Isgro said he is proud of the honor bestowed on the library.

“The library is a resource that certainly has been invaluable to my own family. My wife, Amanda, and our kids go there often. I say this not only as the mayor but as a community member and father of those who use that resource.”

Cindy Jacobs, president of the library’s board of trustees, described the library, founded in 1896, as a “home and hub for today’s ever changing lifestyles and needs.”

“The staff and leadership have transformed our library from a typical lending library to a community resource that includes ‘everything libraries,’ technology for the public, jobs and career assistance and experiences of exposure to arts and culture,” Jacobs said. “We could not be prouder of their commitment to the community and their flexibility to see the future needs of our residents and adapt to support them.”

City Manager Michael Roy on Monday praised the library for receiving the accolade.

“I think it’s a tremendous honor not only for the library, but for the city as a whole to be receiving because the library represents a lot of what a city stands for,” Roy said.

He said the library has received positive attention the last several years for developing innovative programs that help people in the community beyond just providing books and tapes.

“I think this award is a recognition of that ability and willingness to provide a lot more than the traditional library offerings that we’ve always had,” Roy said.

The library, located on Elm Street, was built in 1905 with a $20,000 gift from Andrew Carnegie. A multimillion-dollar renovation and expansion was completed six years ago.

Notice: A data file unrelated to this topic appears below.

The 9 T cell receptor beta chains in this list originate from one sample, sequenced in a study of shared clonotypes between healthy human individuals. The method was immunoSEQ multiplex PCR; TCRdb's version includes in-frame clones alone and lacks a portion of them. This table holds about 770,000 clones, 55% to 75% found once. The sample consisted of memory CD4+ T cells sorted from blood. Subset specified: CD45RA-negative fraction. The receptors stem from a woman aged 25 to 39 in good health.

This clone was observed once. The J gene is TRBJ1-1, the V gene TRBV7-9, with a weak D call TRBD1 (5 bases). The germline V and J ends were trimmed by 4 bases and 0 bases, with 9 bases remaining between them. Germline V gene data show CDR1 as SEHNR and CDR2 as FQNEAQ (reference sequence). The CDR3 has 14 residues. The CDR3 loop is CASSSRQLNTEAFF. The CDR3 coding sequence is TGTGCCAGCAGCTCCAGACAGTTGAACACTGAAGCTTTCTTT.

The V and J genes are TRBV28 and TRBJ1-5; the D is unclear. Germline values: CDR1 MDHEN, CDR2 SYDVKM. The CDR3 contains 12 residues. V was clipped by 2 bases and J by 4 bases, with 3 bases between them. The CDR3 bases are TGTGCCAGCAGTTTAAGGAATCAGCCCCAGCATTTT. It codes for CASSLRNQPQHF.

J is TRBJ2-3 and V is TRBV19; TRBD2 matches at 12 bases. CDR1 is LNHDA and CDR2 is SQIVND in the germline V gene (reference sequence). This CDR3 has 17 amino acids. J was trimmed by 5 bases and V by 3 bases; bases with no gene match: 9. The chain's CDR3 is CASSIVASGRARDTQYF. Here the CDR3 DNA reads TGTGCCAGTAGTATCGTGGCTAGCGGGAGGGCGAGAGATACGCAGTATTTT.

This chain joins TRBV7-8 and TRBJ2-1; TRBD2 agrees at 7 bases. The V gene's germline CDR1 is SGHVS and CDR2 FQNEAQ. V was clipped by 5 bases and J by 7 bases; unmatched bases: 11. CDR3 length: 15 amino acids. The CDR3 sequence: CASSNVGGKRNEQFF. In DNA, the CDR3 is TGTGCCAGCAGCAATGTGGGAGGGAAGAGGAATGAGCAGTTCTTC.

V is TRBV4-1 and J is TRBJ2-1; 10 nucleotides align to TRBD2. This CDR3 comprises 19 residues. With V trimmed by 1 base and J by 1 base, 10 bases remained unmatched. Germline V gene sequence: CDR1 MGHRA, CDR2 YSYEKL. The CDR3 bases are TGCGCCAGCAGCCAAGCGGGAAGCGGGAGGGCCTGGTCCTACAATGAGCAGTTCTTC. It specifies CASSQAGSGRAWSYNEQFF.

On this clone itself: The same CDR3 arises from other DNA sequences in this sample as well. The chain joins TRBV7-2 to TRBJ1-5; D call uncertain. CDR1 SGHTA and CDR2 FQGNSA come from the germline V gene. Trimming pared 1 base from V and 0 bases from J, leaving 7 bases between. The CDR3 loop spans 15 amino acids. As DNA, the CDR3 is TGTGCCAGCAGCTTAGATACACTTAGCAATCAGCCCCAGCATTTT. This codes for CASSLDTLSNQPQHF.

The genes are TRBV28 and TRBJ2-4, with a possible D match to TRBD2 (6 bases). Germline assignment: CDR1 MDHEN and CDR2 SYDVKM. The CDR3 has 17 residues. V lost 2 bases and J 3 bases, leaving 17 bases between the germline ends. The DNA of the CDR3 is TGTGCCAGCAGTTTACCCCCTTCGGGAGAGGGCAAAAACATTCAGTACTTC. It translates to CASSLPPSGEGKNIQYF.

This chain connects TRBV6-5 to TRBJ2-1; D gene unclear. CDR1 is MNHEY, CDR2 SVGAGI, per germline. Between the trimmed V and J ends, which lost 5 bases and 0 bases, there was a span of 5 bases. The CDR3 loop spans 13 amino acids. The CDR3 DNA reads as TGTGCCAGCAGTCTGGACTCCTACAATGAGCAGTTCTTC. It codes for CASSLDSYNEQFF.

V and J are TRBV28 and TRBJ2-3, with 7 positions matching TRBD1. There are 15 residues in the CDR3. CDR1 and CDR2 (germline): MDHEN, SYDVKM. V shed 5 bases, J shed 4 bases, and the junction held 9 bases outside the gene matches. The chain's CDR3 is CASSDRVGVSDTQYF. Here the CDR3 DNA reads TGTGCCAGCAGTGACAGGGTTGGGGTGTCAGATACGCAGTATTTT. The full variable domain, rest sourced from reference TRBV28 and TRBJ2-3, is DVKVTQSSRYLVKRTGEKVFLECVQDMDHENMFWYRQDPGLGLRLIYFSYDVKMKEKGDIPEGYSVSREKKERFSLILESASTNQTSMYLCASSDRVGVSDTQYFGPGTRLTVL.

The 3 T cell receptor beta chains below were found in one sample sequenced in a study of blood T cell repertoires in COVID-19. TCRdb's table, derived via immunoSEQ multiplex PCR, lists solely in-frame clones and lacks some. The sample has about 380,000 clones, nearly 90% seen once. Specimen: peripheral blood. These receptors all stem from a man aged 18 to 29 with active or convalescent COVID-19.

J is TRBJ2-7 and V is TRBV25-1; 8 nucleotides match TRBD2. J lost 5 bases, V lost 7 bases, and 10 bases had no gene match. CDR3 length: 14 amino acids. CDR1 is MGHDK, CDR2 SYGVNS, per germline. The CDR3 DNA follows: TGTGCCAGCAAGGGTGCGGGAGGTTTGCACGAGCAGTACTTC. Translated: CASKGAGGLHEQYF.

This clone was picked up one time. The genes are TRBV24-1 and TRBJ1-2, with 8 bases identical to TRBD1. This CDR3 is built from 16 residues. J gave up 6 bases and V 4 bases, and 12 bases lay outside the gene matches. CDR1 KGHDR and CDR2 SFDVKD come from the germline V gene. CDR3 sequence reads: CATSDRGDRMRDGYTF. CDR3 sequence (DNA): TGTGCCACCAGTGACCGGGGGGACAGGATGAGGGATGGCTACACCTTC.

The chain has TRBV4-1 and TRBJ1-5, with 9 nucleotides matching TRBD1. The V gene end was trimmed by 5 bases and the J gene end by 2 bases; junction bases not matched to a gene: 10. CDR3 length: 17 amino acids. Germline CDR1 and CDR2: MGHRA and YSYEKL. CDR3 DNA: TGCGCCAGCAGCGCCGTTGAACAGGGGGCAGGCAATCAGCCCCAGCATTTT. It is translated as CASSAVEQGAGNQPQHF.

The city library provides 14 computers and 12 laptop computers to the public, as well as a teaching and learning space and business and career center that offers services for job seekers, business owners and others.

U.S. senators Susan Collins and Angus King signed a nomination letter for the library and congratulated it in a joint statement, saying the recognition is highly prestigious and well-deserved.

“For more than 120 years, the Waterville Public Library has been a cornerstone of the community, providing important information and services to Waterville residents,” the statement says. “Most notably, the library opened its Business, Career and Creativity Center in March of 2011, which offers assistance to local job seekers, entrepreneurs and businesses. We applaud the library’s array of efforts to strengthen the Waterville area economy and community.”

U.S. Rep. Chellie Pingree also lauded the library in a statement, saying the National Medal is well-deserved for the library’s “exceptional work to meet the needs of the community at an important point in its history.”